With a cast that boasts the likes of Dustin Hoffman, Candice Bergen, and Simon Helberg, As They Made Us is a surprisingly lacklustre start to Mayim Bialik’s directorial career.
Abigail (Dianna Agron of Shiva Baby and TV’s Glee) is a divorced mom of two struggling to support her aging parents and navigate her dysfunctional family. When her father (Hoffman) enters hospice with six months to live, Abigail reconnects with her estranged brother (Helberg) and attempts to kindle a relationship with her handsome landscaper (Justin Chu Cary).
Subdued when it should be silly, and over-the-top during moments of dramatic tension that would be better suited to a restrained approach, As They Made Us consistently misses the tonal mark. The only genuine laughs (though I am not sure they are intentional) come from Abigail’s snarky, self-involved mother (Bergen) who steals every scene she is in. Bergen clearly has fun with the role, and it shows. Though she is meant to be something of a villain, at least in her family’s eyes, flashbacks to Abigail’s childhood paint a picture of a complicated, multi-dimensional woman. It is difficult not to sympathize with her, even as her adult children insist on blaming her for their own failings and their father’s abusive behavior.
The most tender and moving moments of the film are those with Hoffman and Bergen. Though Abigail is, ostensibly, the protagonist, As They Made Us feels more like her parent’s story than hers. Their dynamic is equal parts tender and co-dependent. As characters, they both feel complete and their relationship is believable, even in its messiness and dysfunction.
Abigail, on the other hand, is a hollow shell of a woman who somehow manages to own an entire suburban home on a magazine columnist’s salary. Agron’s performance is passable, but the character is flat and uninteresting. There is nothing that makes her distinct, and she does not change or evolve in any real way over the course of the film. She is a blank slate, a generic stand-in for all thirty-something mothers bearing the weight of family responsibilities and care-giving duties. As They Made Us seems to rely so heavily on the universality and relatability of Abigail’s social position that the filmmakers forgot to make her an individual.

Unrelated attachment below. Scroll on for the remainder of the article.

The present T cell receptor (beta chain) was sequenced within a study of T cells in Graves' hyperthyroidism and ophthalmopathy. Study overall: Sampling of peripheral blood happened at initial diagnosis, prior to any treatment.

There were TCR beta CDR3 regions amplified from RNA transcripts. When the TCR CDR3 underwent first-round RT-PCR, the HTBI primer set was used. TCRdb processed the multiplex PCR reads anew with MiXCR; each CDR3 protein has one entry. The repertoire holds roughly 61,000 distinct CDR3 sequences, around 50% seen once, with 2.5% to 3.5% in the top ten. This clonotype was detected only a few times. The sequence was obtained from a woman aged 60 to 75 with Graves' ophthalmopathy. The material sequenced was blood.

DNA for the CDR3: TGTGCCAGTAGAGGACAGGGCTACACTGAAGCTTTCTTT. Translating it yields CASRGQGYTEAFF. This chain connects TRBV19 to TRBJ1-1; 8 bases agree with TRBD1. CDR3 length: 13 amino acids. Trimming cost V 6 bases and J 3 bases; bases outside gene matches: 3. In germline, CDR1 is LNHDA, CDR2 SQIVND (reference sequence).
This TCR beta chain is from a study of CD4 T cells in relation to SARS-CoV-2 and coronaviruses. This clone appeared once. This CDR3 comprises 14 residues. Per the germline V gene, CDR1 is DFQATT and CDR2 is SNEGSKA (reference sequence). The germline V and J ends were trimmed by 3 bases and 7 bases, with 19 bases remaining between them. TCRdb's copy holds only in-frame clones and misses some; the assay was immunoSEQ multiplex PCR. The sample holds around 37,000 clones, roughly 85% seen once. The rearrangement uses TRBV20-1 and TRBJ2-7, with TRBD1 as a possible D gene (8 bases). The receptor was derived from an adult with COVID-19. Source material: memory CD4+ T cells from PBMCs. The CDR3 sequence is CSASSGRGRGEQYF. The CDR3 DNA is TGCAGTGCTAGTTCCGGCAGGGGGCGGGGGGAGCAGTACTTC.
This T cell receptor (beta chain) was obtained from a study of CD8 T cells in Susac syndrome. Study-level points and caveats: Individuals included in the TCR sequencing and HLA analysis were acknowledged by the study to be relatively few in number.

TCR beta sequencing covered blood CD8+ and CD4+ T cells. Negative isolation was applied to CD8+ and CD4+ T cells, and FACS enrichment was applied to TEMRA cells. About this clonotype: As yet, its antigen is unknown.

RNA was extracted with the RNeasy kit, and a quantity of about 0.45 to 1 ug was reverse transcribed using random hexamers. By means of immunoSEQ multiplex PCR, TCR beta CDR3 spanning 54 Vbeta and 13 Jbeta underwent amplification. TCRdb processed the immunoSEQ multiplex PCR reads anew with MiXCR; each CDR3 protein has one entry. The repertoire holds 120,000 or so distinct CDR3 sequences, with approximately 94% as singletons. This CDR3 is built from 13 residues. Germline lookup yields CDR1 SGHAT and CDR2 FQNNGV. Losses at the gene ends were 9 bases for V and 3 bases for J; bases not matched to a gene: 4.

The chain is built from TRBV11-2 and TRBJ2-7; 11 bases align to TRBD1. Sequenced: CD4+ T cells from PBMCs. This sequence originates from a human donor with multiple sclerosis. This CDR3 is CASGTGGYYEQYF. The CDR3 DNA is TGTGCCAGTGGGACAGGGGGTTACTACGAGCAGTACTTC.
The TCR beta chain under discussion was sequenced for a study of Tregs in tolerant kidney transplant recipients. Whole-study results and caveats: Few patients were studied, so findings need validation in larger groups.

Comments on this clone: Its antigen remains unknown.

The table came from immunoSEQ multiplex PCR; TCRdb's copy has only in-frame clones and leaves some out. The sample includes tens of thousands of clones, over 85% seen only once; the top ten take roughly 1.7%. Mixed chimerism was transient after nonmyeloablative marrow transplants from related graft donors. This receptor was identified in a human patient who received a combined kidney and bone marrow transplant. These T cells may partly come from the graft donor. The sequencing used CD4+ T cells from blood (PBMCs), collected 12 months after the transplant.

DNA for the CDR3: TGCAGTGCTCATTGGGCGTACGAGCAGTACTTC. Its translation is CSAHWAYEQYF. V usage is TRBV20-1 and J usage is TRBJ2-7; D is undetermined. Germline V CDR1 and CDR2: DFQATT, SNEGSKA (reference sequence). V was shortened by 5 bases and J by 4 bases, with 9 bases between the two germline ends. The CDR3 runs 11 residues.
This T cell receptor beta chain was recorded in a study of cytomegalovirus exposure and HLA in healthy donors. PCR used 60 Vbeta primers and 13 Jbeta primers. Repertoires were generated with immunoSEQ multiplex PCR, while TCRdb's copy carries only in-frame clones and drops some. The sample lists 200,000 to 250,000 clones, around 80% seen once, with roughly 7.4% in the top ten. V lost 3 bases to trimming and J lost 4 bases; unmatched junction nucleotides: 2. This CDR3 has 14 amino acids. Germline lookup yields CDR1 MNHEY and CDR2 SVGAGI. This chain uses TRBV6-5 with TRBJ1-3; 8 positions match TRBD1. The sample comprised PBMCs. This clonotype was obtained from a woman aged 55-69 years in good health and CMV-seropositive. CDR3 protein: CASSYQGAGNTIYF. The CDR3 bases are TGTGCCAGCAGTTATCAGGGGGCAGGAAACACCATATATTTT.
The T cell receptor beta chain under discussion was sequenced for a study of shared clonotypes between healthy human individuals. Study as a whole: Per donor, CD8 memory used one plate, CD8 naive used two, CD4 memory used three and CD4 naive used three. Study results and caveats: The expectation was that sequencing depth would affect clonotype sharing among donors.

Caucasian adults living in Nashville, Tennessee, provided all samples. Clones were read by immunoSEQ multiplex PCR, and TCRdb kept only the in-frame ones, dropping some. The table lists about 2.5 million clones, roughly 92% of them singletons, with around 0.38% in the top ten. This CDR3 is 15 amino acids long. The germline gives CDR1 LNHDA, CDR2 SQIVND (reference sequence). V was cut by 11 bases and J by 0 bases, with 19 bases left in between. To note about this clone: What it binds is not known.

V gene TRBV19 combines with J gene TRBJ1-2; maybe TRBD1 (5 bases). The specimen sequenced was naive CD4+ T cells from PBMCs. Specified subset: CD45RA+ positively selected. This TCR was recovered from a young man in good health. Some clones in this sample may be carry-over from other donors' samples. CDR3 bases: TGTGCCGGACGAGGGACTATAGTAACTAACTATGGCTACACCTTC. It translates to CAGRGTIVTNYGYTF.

In the third act, after spending the entire film “selflessly” taking care of everyone around her, Abigail is finally called out by her brother who accuses her of being a “martyr”. It is a watershed moment — at least, it has the potential to be one. Unfortunately, we never see how this revelation changes Abigail in any meaningful way. While the end of the film does provide closure by showing us the way that Abigail’s circumstances have changed, we never see the steps that she takes to get there. From beginning to end, As They Made Us keeps the viewer in the dark about Abigail’s inner world. What she wants is never clear.
While the cinematography mirrors the bleakness of Abigail’s life, it makes for an unengaging visual experience. The film’s slow pace and heavy-handed use of medium and long shots creates an enduring sense of monotony and distance that is reflected in the subdued colour pallet.
Even those who are hardcore fans of Bialik and her acting work will likely find As They Made Us tedious, at best. Family dynamics make great fodder for film, but even the most relatable and “universal” human experiences need to be told artfully in order to hold an audience’s attention.
Do You Tweet? Follow These Tweeple:
Shannon Page: @ShannonEvePage